Incorporating Passive Solar to Achieve a Zero Waste or Net Zero Home
As environmental concerns continue to grow, home owners are on the lookout for new ways to go green whenever possible. Recycling, electric vehicles, and solar panels are all excellent, eco-friendly solutions that allow us to incorporate more sustainable features into our daily lives. However, some home owners are taking matters one step further in pursuit of a life that is free of wasted energy. Energy generators outside the home and interior optimization of space and exposure can make a waste-free life possible. Though these homes may “net zero” energy, they certainly net green results.
What are Net Zero Homes?
While net zero houses appear just like any other home, their function is much different. By incorporating solar panels, wind mills, or other energy generators on the premises, these “zero energy houses” create as much or more energy than the inhabitants use in a given day. However, it is not just the energy generators that make this style of living effective. The house itself must be designed to effectively conserve and utilize what energy is available. This could be achieved through an efficient layout where airflow is optimized for all seasons and keeps the internal climate regulated without the use of significant amounts of energy. Many net zero buildings are so well-insulated that very little interior air can escape at all. In addition, net zero homes can use a feature known as “passive solar” to optimize their exposed rooms for energy retention.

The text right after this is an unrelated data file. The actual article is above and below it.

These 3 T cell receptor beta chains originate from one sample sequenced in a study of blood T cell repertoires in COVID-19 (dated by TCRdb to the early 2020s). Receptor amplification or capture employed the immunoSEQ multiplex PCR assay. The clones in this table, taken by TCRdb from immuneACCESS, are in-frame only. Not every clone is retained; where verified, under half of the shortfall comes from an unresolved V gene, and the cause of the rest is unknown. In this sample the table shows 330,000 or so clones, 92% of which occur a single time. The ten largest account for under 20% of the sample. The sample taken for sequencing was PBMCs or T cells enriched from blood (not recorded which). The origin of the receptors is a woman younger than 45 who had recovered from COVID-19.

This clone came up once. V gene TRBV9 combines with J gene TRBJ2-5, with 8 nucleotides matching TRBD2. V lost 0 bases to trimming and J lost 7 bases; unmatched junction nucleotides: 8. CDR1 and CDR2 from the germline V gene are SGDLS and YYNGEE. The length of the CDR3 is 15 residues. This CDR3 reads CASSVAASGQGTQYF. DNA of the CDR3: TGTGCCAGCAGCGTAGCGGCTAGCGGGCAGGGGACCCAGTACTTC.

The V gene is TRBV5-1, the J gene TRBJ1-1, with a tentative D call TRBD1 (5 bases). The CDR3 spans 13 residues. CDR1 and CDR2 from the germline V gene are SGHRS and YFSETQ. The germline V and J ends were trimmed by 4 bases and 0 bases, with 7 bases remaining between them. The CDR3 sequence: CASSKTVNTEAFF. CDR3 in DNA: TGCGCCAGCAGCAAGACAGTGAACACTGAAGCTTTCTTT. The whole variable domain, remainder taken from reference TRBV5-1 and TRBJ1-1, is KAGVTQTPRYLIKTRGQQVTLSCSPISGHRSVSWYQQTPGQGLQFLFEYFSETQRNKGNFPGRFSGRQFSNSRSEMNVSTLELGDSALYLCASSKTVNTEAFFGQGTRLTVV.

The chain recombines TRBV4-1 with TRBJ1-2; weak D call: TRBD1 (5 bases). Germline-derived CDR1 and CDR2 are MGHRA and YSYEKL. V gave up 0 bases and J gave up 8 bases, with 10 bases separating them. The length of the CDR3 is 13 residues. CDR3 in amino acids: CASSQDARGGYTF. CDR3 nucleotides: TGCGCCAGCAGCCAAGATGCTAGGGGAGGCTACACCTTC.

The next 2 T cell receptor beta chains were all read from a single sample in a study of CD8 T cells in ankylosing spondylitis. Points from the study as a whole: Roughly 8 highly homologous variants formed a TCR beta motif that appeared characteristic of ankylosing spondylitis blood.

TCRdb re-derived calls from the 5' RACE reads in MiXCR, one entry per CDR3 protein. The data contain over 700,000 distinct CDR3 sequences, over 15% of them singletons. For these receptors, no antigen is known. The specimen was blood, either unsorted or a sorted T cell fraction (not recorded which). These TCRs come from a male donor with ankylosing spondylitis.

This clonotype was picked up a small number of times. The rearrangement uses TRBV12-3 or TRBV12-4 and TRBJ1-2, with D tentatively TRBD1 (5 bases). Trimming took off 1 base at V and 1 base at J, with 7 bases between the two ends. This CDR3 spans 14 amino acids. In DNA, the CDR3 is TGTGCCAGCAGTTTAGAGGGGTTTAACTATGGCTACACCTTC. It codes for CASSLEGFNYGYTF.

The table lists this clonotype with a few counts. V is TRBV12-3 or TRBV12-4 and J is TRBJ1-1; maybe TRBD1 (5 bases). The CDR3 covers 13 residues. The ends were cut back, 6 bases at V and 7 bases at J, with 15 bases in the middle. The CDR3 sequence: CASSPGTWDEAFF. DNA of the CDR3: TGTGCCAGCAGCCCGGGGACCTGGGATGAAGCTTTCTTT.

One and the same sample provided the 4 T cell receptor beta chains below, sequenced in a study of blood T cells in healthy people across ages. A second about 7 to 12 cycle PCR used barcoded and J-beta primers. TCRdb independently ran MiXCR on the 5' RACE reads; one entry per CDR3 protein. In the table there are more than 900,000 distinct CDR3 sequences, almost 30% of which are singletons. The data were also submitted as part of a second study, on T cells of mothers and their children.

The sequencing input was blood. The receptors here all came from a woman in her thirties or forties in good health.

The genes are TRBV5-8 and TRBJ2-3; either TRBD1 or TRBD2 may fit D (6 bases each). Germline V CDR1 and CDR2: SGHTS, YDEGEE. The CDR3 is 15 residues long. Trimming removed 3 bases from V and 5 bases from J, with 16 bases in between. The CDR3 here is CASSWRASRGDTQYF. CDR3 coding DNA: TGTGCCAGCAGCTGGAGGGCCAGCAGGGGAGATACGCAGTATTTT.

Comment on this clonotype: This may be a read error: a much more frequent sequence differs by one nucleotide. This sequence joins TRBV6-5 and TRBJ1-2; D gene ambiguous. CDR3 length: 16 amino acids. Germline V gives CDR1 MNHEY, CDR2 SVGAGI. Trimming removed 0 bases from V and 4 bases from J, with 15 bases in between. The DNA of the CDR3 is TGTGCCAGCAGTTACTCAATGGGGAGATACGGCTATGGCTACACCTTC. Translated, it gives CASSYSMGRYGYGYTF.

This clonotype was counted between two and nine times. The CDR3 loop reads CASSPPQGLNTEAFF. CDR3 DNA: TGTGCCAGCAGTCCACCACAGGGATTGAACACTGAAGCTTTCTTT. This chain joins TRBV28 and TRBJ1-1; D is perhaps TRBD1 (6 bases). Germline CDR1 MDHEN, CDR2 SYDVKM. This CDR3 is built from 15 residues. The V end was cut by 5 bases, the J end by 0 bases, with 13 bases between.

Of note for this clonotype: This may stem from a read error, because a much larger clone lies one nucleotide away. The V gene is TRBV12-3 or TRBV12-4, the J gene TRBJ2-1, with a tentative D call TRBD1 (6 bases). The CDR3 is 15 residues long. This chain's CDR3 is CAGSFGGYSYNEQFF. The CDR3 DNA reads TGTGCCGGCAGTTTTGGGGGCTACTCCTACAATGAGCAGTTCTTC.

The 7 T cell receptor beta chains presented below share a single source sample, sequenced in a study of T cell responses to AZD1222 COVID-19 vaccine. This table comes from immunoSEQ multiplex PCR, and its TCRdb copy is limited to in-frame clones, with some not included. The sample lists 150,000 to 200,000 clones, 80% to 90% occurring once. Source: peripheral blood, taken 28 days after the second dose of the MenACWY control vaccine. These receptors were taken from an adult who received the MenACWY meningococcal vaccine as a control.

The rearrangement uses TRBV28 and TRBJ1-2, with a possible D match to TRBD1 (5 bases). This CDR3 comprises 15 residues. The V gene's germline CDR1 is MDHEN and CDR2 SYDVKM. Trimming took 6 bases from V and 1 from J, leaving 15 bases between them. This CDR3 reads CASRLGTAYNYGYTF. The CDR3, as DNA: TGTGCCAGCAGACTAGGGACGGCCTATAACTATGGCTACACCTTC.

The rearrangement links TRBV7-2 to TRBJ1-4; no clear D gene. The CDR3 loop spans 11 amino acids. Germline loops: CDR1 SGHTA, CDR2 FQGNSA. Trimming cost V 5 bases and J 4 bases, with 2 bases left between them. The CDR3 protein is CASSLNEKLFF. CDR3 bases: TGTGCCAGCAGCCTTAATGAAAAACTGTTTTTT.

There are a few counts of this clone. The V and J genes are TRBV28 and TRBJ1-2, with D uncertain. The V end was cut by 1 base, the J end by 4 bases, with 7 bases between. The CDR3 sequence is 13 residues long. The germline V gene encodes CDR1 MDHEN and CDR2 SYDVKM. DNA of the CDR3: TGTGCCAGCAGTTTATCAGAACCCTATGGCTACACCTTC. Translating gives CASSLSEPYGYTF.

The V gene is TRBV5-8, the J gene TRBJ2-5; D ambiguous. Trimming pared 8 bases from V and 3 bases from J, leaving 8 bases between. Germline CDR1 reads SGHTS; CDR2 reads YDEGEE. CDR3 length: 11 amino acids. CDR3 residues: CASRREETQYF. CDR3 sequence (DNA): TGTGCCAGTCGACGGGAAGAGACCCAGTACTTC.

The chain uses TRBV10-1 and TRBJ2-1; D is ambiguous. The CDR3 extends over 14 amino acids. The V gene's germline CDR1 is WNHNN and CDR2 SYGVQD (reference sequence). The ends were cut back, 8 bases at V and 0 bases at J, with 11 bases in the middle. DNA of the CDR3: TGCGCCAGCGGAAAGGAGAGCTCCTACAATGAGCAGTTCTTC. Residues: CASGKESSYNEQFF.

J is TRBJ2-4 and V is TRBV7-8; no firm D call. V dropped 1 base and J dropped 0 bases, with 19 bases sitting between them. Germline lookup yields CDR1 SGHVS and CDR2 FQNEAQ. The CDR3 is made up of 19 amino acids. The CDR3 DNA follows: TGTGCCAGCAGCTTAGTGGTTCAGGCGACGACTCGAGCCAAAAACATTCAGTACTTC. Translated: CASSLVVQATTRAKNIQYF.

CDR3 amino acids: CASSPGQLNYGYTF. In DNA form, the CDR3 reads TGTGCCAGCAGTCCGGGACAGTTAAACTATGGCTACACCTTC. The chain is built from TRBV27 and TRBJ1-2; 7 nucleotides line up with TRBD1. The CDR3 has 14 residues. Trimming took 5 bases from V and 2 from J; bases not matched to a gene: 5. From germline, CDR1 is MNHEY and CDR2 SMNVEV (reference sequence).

What is Passive Solar?
Passive solar describes a space that uses its windows, floors, and walls to collect and redistribute heat energy in the room. This energy is most commonly used to retain heat in the winter and deflect heat in the summer. This technology keeps certain rooms in the house from needing to be heated at all and does so without compromising comfort.Incorporating passive solar design into your home has never been easier or more affordable. Photovoltaic panels can be incorporated into most elements of the room and are quite discrete in their appearance. However, not all passive solar solutions involve the use of solar panels. Something as simple as incorporating stone tile into the room can help trap and slowly release heat when planned correctly. The same can be said about the addition of a Trombe wall, which uses layers of glass and stone to store and radiate heat.
How can Solar Innovations® help?
Not only can Solar Innovations® help you optimize your home’s light exposure, but our team of professionals can help formulated a plan to maximize your energy use around the whole house. By utilizing the existing layout and finding the structure or window that fits your needs, we can help you achieve the sustainable home you have always dreamt of.Here are just a few ways Solar Innovations® has used passive solar designs to help our customers:Case Study – How to Achieve Passive Solar Lighting with a Skylight
Case Study – Achieving a Multi-functional Living Space with a Custom Octagonal Conservatory
Case Study – Using Passive Solar Design for Plant Growth